Important steps on how to prepare for a performance appraisal review
Performance appraisals or personal development reviews can be met with dread or nervousness by employees – but they’re not something to worry about.
Performance reviews are designed to take place to recognise employees achievements and enable development and improvement, rather than to criticise or blame if performance has been unsatisfactory. One of the most important things you can do for your performance appraisal is to take some time to prepare. In this post, we are going to discuss some best tips and offer advice on how to prepare and make the most out of your performance appraisal.
What should I say in my performance appraisal?
A performance review shouldn’t just be an evaluation of your work, it’s a chance for you to consider how you feel about your role and consider your future growth. It’s vital to go into the meeting with a plan of what you would like to gain. Remember to always have examples ready to back up what you say.
Things to consider:
- Have you made any additional contributions above and beyond stated responsibilities? If this is a concern, then your responsibilities should be reviewed and modified if necessary.
- Has your job role changed or evolved in any way?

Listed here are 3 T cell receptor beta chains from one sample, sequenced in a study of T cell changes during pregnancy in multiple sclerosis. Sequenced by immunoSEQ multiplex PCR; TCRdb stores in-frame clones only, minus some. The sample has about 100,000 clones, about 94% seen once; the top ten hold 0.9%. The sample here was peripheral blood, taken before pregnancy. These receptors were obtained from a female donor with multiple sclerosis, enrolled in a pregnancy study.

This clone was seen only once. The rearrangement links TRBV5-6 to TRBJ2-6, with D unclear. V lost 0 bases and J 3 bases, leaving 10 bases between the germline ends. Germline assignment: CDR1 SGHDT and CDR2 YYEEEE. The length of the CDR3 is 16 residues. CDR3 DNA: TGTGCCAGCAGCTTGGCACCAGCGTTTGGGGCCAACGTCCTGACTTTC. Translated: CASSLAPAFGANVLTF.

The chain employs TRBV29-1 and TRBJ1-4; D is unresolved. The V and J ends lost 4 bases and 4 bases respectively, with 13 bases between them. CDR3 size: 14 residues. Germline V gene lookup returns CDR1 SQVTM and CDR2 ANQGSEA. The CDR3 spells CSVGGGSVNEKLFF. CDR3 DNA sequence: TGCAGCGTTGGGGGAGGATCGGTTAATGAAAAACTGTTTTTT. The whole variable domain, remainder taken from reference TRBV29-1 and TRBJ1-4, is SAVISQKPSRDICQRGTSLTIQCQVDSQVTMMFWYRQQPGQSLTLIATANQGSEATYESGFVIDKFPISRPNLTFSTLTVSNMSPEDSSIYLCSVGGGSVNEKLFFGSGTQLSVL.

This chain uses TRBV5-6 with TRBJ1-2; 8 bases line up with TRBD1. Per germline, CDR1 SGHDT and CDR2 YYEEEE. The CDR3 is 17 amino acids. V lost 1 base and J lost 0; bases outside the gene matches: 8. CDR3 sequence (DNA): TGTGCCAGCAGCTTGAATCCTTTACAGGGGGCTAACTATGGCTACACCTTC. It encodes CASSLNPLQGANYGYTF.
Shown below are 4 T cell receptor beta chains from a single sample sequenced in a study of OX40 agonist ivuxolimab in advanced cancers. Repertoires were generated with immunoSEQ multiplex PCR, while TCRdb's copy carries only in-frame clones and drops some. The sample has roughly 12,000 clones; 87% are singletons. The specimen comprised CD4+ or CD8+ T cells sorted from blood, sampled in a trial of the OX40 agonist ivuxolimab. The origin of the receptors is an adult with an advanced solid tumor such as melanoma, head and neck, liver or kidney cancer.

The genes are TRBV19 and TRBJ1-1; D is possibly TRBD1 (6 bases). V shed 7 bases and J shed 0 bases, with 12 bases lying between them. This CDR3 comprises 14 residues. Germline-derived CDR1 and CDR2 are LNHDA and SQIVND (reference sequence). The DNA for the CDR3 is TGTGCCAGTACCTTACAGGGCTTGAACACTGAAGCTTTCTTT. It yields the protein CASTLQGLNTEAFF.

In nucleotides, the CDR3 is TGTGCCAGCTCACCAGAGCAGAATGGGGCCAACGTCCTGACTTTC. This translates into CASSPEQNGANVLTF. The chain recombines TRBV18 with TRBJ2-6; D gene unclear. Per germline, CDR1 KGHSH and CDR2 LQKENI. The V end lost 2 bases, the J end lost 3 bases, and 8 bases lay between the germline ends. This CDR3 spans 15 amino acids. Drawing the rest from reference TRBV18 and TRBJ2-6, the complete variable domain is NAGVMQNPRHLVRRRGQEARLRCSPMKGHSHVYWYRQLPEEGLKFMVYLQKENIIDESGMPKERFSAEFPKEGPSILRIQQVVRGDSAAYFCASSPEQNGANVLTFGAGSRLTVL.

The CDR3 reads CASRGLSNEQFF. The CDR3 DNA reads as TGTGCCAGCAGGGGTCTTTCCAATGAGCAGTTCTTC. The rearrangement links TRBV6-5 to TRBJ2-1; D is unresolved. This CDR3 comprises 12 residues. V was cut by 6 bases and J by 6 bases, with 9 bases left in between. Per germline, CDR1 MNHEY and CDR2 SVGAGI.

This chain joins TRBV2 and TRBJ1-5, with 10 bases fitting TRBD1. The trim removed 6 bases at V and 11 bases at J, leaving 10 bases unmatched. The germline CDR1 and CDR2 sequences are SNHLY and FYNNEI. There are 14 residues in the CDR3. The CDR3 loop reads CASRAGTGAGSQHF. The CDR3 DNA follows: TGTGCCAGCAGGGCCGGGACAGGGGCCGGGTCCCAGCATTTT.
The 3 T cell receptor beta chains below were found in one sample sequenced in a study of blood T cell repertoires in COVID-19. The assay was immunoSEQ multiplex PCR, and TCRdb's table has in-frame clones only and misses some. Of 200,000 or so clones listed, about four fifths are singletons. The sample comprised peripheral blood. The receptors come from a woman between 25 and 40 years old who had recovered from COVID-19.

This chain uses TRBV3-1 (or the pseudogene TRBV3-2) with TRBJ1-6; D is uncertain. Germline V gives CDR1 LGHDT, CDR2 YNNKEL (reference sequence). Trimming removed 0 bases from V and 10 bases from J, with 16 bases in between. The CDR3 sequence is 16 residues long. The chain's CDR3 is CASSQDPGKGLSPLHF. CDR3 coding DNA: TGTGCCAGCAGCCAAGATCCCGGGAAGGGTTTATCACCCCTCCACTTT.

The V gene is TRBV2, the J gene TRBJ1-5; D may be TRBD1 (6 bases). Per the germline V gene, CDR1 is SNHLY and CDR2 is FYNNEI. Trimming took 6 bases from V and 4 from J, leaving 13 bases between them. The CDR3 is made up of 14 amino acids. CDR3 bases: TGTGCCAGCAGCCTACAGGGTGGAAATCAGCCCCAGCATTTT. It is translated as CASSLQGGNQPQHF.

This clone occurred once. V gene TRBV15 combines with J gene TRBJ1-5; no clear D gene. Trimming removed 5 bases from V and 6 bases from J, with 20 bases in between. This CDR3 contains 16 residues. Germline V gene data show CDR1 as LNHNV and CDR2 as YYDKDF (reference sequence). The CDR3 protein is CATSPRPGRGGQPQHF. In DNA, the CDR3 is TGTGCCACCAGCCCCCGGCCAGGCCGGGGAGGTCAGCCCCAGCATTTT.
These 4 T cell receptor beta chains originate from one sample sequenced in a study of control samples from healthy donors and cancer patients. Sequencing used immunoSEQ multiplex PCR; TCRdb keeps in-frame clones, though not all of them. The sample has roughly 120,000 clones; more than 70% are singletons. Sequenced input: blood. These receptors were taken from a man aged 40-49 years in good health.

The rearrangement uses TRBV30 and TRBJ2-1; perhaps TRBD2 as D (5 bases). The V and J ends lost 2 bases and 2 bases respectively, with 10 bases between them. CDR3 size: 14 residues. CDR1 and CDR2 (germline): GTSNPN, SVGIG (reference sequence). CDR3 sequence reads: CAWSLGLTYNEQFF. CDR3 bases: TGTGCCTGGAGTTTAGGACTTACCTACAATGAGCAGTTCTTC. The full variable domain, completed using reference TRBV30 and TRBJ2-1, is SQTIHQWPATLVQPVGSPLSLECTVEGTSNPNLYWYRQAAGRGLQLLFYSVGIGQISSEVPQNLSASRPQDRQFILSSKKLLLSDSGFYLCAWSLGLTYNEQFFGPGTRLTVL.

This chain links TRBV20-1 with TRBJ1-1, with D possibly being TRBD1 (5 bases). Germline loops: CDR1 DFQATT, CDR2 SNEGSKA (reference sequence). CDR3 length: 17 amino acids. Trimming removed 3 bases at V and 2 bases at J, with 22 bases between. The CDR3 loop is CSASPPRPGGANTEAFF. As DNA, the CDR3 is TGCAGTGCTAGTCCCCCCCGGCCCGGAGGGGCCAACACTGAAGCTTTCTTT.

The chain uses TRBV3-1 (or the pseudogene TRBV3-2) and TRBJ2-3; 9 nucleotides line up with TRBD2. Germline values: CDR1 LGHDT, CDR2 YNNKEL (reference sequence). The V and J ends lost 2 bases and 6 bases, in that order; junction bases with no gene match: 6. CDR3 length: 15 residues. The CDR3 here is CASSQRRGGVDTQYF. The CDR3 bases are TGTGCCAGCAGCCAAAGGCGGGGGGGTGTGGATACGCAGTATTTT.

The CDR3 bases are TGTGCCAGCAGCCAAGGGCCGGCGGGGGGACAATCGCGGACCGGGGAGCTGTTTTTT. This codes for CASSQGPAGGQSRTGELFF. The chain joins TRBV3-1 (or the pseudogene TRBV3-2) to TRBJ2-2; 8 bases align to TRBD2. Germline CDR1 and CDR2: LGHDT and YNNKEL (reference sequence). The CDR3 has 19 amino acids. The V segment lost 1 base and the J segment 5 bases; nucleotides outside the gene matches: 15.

- Is your job description still an accurate reflection of what you do?
Secondly, reflect on your personal aspirations:
- Have you got the opportunity to use all your skills and abilities?
- What are your future aspirations?
Am you looking for a pay rise, a promotion or a change of role? Studies have shown that the most effective time to ask for a pay rise is during your annual performance meeting.
Discuss what went well during your review period
Taking some time to think about your successes will help you feel more confident and prepared when it comes time to speak with your manager.
Successes – Ask yourself:
- What went well?
- What gave me the greatest satisfaction and sense of achievement?
- What notable successes do I wish to highlight?
Think about how you can demonstrate the contribution you have made and the value you have added to your organisation. Evidence is key here. Gather quantitative data that clearly displays that you have met or exceeded objectives. This data might include; key performance indicators (KPIs), sales figures, projects completed etc.
Have you highlighted areas of weaknesses in your performance?
On the other hand, reflect on what didn’t go well and how you could improve during this next period.
Failures – ask yourself:
- What didn’t go so well? What could have gone better?
- Which objectives did I fail to meet and why?
- What could I have done differently?
- What improvements could I make?
If you failed to meet objectives, think about the reasons why. Was it due to excessive workloads, insufficient resources, inadequate skills, mis-communication or misunderstandings? The focus should be on identifying how you could make improvements rather than making excuses or blaming others. You should show that you take responsibility for your own performance.
Learn how to respond to constructive criticism (nobody’s perfect)